Thursday, January 24, 2013

HAT'S ENTERTAINMENT
Steven Spielberg's Lincoln is a film that has been eagerly awaited for years. At one point, it seemed in jeopardy that it would ever get made but it's out at last. This biopic, which focuses on the 16th president's attempt to get the abolition of slavery passed into law while resolving the bitter Civil War, shows off some of the director's most assured and thoughtful work. Rather than take the usual route of cramming in the entire life of President Lincoln into one film, Spielberg decides to focus on this very pivotal part of US history and it pays off well. He handles the various machinations that Lincoln and the rest of his party have to go through to get the bill passed with rare skill and deftness. Daniel Day-Lewis is brilliant in the title role, with an unusually measured and human performance and deserves the various gongs he has already received. He inhabits the part in a way that you can't really imagine anyone else doing. If he doesn't win an Oscar, I'll eat my stovepipe hat. But it would be remiss of me to neglect to mention the rest of the cast. Tommy Lee Jones as the wonderfully named Senator Thaddeus Stevens, fellow abolitionist, and Jared Harris as Yankee general and future US President Ulysses Grant, are just two of the standout members of the cast. Lee Jones is suitably irascible and Harris shows why he is becoming one of the most interesting character actors of modern TV and film. Lincoln has a running time of two and a half hours and at no point does it drag or outstay its welcome. It's not perfect by any means: it may have been a more dramatic conclusion if it had ended when the bill becomes law rather than showing us the death of Lincoln and sometimes you wonder if Lincoln really did speak in aphorisms like he chooses to sometimes here. But these are minor quibbles: Spielberg and production designer Rick Carter have created a painterly 1860s America, beautiful on screen. But the beauty is tempered by real human tragedy like the casualties of the Civil War, an event which drove a poisonous spike through the heart of America. It is impressive that, despite the fact that Steven Spielberg has making films for five decades now, he is still able to impress with something as weighty, as light-fingered and as erudite as Lincoln. Lincoln is a bold and well-made look at one of the most important figures and periods in American history…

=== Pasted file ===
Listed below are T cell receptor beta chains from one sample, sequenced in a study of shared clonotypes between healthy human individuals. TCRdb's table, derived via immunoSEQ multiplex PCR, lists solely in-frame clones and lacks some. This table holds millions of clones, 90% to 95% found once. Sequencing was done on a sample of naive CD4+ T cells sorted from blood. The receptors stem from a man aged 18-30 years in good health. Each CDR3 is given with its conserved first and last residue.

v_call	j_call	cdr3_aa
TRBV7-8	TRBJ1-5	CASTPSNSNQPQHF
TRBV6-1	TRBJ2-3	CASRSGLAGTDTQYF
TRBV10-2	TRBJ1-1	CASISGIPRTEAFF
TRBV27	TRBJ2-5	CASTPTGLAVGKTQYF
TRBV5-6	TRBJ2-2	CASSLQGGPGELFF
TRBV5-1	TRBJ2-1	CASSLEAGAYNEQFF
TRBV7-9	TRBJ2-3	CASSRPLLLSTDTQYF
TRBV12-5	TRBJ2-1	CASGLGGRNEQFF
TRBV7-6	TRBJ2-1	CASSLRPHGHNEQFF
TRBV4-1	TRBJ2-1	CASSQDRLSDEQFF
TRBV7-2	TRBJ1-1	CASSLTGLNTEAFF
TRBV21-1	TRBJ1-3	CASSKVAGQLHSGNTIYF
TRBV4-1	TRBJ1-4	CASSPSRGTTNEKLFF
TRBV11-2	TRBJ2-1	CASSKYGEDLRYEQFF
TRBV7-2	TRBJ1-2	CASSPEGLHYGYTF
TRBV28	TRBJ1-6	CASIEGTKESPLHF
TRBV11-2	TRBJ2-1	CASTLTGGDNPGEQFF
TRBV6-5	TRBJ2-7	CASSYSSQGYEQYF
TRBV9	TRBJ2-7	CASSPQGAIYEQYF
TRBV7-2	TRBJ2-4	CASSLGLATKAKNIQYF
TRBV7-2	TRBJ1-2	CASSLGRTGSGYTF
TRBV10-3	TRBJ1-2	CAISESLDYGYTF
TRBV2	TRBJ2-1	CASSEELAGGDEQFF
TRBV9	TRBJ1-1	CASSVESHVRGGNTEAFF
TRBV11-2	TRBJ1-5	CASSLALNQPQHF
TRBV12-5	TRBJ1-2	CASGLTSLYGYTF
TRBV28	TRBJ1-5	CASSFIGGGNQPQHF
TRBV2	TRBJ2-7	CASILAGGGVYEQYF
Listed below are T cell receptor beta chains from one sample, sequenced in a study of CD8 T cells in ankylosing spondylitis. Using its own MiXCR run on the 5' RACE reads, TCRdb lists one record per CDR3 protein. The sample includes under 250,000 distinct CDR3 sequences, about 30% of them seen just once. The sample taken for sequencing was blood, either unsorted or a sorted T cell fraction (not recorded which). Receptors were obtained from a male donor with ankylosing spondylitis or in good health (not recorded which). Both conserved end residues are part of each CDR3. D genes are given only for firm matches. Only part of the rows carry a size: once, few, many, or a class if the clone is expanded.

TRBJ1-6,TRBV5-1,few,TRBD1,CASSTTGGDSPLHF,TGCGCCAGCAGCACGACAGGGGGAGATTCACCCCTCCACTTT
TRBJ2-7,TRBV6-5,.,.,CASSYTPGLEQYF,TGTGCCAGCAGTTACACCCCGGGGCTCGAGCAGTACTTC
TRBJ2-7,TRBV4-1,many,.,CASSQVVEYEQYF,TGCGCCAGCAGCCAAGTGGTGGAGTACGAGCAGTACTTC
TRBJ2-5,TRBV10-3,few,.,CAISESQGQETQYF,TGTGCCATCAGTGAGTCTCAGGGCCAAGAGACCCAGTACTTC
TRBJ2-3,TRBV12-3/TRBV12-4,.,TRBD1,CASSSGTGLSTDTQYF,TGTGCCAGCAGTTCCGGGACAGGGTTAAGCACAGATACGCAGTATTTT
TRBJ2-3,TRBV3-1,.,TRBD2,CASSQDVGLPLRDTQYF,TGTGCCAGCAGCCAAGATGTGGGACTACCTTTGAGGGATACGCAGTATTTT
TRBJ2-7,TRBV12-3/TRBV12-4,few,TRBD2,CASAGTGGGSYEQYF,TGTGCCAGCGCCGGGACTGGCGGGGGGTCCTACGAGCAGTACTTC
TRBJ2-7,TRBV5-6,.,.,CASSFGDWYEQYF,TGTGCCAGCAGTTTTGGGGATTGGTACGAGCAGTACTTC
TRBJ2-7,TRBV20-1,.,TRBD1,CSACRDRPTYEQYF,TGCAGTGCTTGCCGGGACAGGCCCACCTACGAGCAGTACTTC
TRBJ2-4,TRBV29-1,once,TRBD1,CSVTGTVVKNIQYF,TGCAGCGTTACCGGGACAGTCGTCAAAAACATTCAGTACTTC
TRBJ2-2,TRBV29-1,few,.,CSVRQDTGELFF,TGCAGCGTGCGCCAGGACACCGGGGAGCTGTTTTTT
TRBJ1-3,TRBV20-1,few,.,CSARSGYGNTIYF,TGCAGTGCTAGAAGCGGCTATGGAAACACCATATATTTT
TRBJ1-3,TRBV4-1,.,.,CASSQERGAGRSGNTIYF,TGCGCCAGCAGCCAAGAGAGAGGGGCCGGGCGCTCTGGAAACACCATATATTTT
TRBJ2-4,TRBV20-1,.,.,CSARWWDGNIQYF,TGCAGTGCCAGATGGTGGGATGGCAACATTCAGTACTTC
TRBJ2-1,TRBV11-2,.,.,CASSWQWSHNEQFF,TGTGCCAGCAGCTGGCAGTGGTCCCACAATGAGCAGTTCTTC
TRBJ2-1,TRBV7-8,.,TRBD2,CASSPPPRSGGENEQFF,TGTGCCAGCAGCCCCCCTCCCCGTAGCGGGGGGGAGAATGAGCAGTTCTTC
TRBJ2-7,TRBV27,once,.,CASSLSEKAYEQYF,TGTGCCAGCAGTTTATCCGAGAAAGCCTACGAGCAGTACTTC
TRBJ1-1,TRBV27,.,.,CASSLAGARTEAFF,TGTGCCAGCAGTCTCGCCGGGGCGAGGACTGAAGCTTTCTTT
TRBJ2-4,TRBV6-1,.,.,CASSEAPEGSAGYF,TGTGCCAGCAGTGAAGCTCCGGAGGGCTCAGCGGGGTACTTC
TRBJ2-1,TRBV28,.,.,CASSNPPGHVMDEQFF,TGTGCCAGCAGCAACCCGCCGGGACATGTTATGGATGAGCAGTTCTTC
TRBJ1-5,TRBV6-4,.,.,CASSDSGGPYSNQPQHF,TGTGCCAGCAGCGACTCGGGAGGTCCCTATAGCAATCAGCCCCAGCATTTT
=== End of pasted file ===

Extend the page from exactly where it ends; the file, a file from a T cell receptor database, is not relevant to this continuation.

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Monday, March 14, 2011


LOWERING STANDARDS
I went to see The Eagle, a film based on Rosemary Sutclif's novel written in the 1950s about the Roman legion who lost their standard and were routed by Picts in Scotland. The story is the same one that was depicted in Neil Marshall's Centurion but here we have a slightly larger budget, Oscar-winning director Kevin Macdonald (The Last King of Scotland, Touching The Void) and American beefcake Channing Tatum. The big problem with The Eagle (which was originally called The Eagle of The Ninth but the makers thought that the simpler name would make it more appealing) is that it is filled with inconsistencies and historical mistakes. Tatum plays Marcus Aquila, a centurion determined to regain the honour of the lost legion by retrieving his father's legion's golden eagle emblem and restore his reputation. He is assisted by his slave Esca (Jamie Bell) and so they make their way over Hadrian's Wall. They are captured by the Picts and Aquila's status is reversed, making him the slave. The Picts look more like Native Americans, carrying tomahawks, and Guern (Mark Strong), one of Aquila's father's legionaries, has an American accent for no apparent reason. Presumably the producers thought that, if they shoved Americans and American-sounding actors into The Eagle, it would play better in the States but it detracts from the story. The script isn't up to much, Tatum is lumpen and rather wooden but, to be fair, Bell is pretty good. Centurion made for a much better film for a fraction of the cost and came across as far more credible. The Eagle is just about worth watching on DVD but it really does feel like a wasted opportunity…